So much hyperbole surrounds certain plants that you simply have to have them.
Sometimes this hyperbole is visual.
You see a plant covered with blooms at the nursery and take it home, assuming it will keep flowering for some time. If it is a perennial, you expect a repetition of this eye-popping floriferous performance at least once a year.
But then you plant the embodiment of your botanical dreams and reap nothing but disappointment. If the plant is an annual, its flowers quickly fade or, if perennial, it may live in your garden for several more years but show few, if any, flowers.
More often than not, the reason for disappointing plant performance is insufficient or inappropriate fertilizer, combined with inadequately prepared or poorly drained soil and too much water.
Before planting an unfamiliar species, you should always ask about its fertilizer and soil needs. It is also a good idea to consult with the “Sunset Western Garden Book” or do an Internet search of the plant in question to get a complete picture of its cultural requirements.
One plant frequently associated with disappointment is kangaroo paw (Anigozanthos), as illustrated in the following letter:
“I love kangaroo paws (Anigozanthus) and planted dwarf varieties in front of our house. The first year their bloom lasted for many months and eventually I had to cut down their old flowers. The problem now is that they are not blooming in the fall and that is the time they were in bloom when I had bought them at the nursery. Some plants receive a few hours of morning sun and others receive a few hours of afternoon sun. Any ideas why they are not blooming?”
Anne Marie Darrach, Valencia
Kangaroo paw, a name that points to its habitat, is an arresting herbaceous perennial with fuzzy flower appendages resembling animal feet. Climatically, it is well-suited to our area. Its geographical orientation, in the southwestern corner of Australia, is a mirror image of our own. Southwestern Australia is the same distance south of the equator as Los Angeles is north of it.
Kangaroo paw has a number of cultural requirements that, if met, might extend its flowering season, which can stretch from spring through fall. The first and probably most important practice associated with kangaroo paw care is to immediately remove spent flower stems all the way to the ground. As plants age, cutting back surrounding foliage also will stimulate more flower development.
It also is important to situate the plants in good sun and in well-drained soil mixed with compost. Provide a liquid fertilizer, preferably low in phosphorus, on a monthly basis from March through September and keep mulch a few inches from its iris-like foliage or it could rot.
You might try to give your plants a bit more sun than they receive at present and see if that increases their flowering. Kangaroo paw clumps are easily dug up, divided, and transplanted.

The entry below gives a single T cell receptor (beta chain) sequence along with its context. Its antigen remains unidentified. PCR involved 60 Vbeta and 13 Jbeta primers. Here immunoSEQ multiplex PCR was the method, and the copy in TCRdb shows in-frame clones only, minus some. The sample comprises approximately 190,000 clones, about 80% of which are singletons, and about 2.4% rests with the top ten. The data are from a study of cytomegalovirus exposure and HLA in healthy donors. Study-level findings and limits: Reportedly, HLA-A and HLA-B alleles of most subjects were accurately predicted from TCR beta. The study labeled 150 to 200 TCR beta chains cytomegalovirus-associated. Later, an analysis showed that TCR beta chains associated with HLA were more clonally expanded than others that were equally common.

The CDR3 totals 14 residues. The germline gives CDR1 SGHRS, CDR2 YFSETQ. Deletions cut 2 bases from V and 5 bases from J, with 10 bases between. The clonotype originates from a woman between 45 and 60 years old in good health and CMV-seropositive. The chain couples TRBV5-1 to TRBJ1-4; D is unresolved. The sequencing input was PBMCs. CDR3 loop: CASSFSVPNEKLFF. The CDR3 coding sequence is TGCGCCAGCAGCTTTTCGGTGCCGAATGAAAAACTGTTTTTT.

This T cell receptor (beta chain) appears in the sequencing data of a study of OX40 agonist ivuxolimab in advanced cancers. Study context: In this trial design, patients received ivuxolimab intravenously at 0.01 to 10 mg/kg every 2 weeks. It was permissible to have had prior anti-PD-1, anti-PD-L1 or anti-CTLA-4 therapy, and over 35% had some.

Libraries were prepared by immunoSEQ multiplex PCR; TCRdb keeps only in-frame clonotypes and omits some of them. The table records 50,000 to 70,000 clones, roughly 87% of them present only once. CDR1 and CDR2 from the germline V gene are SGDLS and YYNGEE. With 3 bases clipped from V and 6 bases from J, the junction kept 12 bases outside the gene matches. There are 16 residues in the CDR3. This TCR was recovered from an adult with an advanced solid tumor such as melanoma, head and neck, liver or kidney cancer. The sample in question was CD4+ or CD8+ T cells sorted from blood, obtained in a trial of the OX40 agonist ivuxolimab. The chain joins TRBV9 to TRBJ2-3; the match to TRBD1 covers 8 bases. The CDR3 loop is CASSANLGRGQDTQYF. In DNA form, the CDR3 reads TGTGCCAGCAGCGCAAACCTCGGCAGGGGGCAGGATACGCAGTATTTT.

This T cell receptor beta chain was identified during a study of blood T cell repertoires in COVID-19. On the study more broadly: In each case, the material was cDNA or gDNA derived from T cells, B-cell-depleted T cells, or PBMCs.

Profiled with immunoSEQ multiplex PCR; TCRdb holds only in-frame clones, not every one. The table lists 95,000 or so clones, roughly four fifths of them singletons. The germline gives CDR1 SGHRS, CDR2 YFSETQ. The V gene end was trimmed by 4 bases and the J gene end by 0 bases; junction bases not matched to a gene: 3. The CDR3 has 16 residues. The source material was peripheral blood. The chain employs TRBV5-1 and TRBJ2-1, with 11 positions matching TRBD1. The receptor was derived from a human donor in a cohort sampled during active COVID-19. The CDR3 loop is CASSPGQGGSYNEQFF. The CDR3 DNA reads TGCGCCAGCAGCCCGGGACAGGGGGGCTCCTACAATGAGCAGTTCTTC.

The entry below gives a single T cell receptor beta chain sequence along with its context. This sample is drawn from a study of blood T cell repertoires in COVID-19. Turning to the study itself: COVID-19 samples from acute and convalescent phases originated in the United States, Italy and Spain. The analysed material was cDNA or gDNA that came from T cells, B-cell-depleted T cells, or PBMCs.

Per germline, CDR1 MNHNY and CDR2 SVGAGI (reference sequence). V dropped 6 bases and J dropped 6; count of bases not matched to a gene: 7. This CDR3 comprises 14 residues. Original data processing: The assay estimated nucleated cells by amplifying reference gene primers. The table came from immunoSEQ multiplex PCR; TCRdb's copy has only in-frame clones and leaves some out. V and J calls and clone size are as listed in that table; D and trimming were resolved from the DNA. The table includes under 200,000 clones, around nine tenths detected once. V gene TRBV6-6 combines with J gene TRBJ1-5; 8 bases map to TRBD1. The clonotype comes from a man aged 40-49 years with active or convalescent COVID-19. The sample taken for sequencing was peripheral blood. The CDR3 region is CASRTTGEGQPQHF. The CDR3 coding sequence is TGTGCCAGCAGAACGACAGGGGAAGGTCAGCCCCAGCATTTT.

Keep in mind that your dwarf varieties tend to flower more in the spring and summer and that taller varieties bloom more heavily in summer and fall.
The pampered care your plants received in their production nursery, designer potting soil and the constant and precisely measured fertilizer feed associated with such facilities, explains why they bloomed this late in the year.
Water should be withheld from kangaroo paws during the winter, which is its dormancy period. During the growing season, however, water should be regularly applied, preferably through drip irrigation. As is the case with many Mediterranean climate (wet winter, dry summer) plants, kangaroo paw is susceptible to foliar fungus when watered with conventional, overhead spray or rotary sprinklers during warm weather.
Kangaroo paws are suitable as far north as Valencia and the adjacent communities, but would freeze in the Antelope Valley. Even under the best of circumstances, kangaroo paws will begin to lose their flowering capacity within three to five years of planting.
Wisteria requires patience
Another plant known for its disappointing performance is wisteria, a vine with large hanging clusters of lilac-colored flowers.
“I have had a wisteria now for about six years. It grows beautiful foliage, but never any flowers. What does it need?”
Joy Shank, Lancaster
Wisterias may take years to start blooming and often do so after six or seven years in the ground, so you should not be dismayed by the lack of flowers on your plant.
Wisteria is a legume, in the pea family, and makes its own nitrogen fertilizer. For this reason, you should not fertilize wisteria and doing so will prevent flowering.
Do not be afraid to prune this plant. In fact, you should prune it heavily in winter, during dormancy, and throughout the growing season.
In January, cut back all of this year’s growth except for the three lowest buds on each stem. Then, during the growing season, anytime you see a shoot growing out of control or wrapping itself around older growth, snip it off. The regular rules of pruning do not apply to wisteria, which may be the most rampant grower of any ornamental plant.
Incidentally, the largest blooming plant in the world, according to “Guinness World Records,” is a wisteria vine growing in Sierra Madre, in the San Gabriel Valley. Planted from a one-gallon container in 1894, it is now more than one acre in size. Each spring, the town hosts a wisteria festival where thousands of people line up to see the gargantuan vine in bloom.
Tip of the week
Another long bloomer that really thrives on drip irrigation is Gaura (rhymes with Laura) lindheimeri.
At the entrance to Ariel, a town in Samaria about one hour from Jerusalem, I recently saw a magnificent drip irrigated island parkway planter filled with Gaura ‘Siskiyou Pink.’ It had formed a massive cloud of rosy pink above the surrounding asphalt. Extend the bloom period of this plant by removing faded flowers. Alternatively, allow flowers to turn into seed pods. When the seeds drop to the soil, they will germinate.